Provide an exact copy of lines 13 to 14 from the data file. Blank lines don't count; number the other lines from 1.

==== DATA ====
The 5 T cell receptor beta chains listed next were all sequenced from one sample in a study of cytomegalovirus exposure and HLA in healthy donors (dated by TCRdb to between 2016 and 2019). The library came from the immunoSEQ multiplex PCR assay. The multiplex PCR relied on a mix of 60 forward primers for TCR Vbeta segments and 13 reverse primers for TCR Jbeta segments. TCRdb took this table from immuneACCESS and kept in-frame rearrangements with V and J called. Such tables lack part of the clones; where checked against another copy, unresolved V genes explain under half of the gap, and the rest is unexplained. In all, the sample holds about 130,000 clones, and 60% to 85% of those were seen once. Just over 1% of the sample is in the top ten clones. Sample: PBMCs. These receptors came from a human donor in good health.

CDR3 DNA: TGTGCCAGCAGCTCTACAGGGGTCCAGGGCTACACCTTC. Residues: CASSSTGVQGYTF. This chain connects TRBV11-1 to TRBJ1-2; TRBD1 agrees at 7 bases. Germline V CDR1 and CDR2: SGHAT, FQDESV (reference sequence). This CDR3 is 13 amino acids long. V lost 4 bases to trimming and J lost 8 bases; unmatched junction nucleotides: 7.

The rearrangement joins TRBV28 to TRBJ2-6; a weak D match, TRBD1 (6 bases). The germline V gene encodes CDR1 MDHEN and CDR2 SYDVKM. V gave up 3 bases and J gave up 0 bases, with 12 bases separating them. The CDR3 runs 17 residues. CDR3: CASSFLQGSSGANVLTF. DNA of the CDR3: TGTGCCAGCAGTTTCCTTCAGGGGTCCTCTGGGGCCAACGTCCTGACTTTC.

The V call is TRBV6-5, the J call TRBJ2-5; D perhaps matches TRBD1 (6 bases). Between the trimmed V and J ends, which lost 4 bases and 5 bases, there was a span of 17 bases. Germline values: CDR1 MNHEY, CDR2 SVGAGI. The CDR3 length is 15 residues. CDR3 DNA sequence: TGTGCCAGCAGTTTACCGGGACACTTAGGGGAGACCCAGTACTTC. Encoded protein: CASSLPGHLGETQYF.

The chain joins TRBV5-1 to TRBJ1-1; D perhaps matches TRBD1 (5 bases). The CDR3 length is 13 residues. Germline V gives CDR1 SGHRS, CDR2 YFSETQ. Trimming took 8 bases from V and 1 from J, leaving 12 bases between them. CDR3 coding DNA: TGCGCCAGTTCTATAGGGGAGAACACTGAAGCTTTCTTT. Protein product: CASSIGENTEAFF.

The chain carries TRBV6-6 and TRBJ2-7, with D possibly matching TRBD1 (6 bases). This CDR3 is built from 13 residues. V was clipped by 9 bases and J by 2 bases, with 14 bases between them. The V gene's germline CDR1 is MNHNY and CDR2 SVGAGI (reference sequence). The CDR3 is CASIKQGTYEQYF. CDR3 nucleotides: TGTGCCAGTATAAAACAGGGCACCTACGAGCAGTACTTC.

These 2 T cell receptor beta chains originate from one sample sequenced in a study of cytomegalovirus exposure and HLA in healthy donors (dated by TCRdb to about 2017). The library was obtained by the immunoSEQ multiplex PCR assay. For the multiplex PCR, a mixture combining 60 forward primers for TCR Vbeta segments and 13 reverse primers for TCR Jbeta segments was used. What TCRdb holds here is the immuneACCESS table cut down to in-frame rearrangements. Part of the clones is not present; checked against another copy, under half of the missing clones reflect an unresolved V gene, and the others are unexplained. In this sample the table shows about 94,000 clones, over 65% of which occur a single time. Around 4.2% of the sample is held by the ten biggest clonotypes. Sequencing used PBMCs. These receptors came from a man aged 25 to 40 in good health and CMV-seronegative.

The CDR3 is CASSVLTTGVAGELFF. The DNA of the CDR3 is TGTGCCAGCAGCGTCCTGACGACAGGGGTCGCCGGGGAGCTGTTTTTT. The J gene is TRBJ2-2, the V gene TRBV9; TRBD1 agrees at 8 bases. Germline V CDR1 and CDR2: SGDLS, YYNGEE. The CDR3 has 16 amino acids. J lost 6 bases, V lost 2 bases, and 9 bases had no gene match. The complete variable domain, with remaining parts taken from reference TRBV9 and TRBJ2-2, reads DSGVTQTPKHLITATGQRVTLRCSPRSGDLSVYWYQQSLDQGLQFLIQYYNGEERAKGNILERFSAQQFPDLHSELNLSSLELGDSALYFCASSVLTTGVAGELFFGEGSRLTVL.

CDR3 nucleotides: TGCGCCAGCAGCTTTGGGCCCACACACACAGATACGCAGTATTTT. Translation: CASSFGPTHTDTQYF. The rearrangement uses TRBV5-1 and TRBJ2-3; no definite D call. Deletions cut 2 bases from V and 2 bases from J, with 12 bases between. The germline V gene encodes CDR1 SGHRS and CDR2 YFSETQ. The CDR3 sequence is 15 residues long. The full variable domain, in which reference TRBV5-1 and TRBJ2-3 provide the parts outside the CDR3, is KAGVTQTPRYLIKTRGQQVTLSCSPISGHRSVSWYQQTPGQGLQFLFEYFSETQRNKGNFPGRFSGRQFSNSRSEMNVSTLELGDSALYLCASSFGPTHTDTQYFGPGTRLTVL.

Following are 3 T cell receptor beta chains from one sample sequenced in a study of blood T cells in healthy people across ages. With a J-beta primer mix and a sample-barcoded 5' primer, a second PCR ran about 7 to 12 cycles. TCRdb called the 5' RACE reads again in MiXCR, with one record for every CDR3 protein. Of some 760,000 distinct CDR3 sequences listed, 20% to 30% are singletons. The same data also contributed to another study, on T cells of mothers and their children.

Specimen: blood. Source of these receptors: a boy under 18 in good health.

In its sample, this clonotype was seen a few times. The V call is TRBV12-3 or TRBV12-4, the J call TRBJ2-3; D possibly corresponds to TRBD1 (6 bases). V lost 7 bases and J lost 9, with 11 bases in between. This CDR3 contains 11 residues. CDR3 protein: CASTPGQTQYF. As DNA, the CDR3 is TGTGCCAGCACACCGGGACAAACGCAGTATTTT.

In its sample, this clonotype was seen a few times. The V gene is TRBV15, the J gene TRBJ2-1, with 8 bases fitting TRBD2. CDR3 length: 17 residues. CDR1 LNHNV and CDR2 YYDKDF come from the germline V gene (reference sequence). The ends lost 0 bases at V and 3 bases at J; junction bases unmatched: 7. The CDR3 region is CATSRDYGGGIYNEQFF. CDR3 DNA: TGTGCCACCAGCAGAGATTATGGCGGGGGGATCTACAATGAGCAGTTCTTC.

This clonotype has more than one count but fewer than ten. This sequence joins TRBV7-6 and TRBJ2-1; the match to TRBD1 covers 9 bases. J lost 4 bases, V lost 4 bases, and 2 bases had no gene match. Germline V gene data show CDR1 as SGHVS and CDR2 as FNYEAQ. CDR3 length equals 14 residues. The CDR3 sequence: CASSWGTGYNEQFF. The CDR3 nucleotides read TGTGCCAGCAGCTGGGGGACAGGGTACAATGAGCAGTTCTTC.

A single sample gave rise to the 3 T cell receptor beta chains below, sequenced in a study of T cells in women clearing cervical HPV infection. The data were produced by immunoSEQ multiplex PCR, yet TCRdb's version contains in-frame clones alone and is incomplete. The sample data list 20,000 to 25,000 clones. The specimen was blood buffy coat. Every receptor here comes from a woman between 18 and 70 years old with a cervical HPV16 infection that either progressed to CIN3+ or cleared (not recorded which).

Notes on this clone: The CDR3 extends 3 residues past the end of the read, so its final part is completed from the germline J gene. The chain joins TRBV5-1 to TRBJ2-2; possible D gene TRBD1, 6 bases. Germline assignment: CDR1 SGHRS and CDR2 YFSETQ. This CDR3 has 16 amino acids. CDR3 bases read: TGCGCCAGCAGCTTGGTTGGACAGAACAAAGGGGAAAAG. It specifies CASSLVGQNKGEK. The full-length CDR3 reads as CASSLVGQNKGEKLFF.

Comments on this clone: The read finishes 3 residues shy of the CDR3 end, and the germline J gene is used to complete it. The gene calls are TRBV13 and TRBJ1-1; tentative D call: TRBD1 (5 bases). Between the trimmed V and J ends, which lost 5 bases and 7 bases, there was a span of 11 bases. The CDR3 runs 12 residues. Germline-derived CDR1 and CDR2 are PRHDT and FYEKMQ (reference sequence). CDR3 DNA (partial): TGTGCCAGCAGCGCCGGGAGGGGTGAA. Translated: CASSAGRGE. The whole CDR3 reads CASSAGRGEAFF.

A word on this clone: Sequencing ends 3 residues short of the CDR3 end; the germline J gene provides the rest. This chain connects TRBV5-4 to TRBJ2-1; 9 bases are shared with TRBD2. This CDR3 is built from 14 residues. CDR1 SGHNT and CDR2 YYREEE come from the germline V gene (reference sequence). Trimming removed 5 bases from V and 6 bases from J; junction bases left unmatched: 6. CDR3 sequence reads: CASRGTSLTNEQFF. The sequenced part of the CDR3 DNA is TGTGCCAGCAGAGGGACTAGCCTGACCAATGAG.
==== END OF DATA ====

In its sample, this clonotype was seen a few times. The V gene is TRBV15, the J gene TRBJ2-1, with 8 bases fitting TRBD2. CDR3 length: 17 residues. CDR1 LNHNV and CDR2 YYDKDF come from the germline V gene (reference sequence). The ends lost 0 bases at V and 3 bases at J; junction bases unmatched: 7. The CDR3 region is CATSRDYGGGIYNEQFF. CDR3 DNA: TGTGCCACCAGCAGAGATTATGGCGGGGGGATCTACAATGAGCAGTTCTTC.

This clonotype has more than one count but fewer than ten. This sequence joins TRBV7-6 and TRBJ2-1; the match to TRBD1 covers 9 bases. J lost 4 bases, V lost 4 bases, and 2 bases had no gene match. Germline V gene data show CDR1 as SGHVS and CDR2 as FNYEAQ. CDR3 length equals 14 residues. The CDR3 sequence: CASSWGTGYNEQFF. The CDR3 nucleotides read TGTGCCAGCAGCTGGGGGACAGGGTACAATGAGCAGTTCTTC.